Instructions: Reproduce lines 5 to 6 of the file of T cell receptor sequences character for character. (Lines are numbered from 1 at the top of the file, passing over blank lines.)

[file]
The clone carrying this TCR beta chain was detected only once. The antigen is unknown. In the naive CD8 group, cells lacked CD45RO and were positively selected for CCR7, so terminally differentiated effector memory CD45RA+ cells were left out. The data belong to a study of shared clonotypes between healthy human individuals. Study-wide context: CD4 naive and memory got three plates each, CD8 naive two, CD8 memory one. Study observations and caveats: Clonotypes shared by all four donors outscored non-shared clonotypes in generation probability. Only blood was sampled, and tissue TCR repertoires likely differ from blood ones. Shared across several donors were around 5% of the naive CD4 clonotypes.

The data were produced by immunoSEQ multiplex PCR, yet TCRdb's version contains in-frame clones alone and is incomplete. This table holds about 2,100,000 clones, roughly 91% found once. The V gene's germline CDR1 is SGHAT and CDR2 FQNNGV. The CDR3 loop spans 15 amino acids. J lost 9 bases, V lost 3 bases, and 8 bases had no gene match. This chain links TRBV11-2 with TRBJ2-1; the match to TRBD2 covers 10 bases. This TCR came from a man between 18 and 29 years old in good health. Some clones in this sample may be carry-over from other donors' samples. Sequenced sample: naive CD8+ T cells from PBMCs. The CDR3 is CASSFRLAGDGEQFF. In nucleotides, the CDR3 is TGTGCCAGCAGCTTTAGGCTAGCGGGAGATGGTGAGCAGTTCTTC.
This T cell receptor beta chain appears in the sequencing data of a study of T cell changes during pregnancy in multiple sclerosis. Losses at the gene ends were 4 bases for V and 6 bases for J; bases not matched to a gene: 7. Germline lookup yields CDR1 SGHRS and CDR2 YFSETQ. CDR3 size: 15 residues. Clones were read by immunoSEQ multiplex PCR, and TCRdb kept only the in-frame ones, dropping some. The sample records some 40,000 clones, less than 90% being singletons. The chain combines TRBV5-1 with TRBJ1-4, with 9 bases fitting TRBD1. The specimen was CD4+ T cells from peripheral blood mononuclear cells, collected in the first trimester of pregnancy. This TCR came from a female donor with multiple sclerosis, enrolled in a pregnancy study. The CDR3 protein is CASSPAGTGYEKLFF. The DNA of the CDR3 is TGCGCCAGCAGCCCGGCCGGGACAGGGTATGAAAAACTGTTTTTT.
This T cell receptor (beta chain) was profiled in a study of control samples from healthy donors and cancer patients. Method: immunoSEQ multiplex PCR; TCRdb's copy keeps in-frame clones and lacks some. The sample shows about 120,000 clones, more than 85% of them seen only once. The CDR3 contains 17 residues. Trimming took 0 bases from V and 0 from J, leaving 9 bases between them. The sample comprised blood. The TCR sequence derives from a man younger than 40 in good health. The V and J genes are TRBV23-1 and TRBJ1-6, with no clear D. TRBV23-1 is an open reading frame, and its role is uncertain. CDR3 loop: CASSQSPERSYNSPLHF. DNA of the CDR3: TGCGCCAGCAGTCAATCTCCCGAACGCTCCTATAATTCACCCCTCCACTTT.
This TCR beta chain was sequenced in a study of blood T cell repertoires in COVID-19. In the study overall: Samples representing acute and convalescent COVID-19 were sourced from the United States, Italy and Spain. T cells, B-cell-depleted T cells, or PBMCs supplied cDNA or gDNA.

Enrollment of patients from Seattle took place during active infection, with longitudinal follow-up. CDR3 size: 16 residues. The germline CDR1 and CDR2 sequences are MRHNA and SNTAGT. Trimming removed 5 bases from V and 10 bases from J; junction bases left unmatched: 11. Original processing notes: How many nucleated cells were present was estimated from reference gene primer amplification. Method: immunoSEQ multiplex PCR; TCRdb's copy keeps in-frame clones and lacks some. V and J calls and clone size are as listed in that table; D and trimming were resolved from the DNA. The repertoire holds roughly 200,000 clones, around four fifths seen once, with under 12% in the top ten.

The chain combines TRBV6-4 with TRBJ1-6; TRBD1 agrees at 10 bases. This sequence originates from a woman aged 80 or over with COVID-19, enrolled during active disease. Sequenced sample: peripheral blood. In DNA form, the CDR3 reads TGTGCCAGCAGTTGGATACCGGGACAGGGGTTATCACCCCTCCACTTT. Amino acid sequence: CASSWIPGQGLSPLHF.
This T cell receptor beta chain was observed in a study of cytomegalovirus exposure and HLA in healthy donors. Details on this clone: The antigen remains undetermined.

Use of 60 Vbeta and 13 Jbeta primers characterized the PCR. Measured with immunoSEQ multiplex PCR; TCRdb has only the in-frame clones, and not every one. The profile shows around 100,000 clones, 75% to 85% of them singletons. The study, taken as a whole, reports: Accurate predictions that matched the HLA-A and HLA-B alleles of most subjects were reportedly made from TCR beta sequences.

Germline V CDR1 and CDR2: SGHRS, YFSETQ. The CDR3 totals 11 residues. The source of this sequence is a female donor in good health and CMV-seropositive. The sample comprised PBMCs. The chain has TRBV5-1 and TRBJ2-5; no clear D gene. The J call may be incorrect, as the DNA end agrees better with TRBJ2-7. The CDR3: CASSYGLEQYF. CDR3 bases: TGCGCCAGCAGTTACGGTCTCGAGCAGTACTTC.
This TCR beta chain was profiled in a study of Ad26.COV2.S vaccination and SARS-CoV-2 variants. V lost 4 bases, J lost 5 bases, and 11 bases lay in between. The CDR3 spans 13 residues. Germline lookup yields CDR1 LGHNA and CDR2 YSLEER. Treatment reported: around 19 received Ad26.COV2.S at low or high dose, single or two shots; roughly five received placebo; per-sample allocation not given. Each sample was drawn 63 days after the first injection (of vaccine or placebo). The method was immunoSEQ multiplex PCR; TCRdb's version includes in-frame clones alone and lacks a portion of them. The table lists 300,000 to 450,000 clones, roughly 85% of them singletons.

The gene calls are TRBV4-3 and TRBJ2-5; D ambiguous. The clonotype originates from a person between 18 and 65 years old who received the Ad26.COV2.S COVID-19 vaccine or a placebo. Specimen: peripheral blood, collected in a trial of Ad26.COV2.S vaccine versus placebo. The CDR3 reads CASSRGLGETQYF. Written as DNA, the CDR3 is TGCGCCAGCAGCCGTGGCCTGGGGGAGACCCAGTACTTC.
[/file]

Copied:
This TCR beta chain was sequenced in a study of blood T cell repertoires in COVID-19. In the study overall: Samples representing acute and convalescent COVID-19 were sourced from the United States, Italy and Spain. T cells, B-cell-depleted T cells, or PBMCs supplied cDNA or gDNA.

Enrollment of patients from Seattle took place during active infection, with longitudinal follow-up. CDR3 size: 16 residues. The germline CDR1 and CDR2 sequences are MRHNA and SNTAGT. Trimming removed 5 bases from V and 10 bases from J; junction bases left unmatched: 11. Original processing notes: How many nucleated cells were present was estimated from reference gene primer amplification. Method: immunoSEQ multiplex PCR; TCRdb's copy keeps in-frame clones and lacks some. V and J calls and clone size are as listed in that table; D and trimming were resolved from the DNA. The repertoire holds roughly 200,000 clones, around four fifths seen once, with under 12% in the top ten.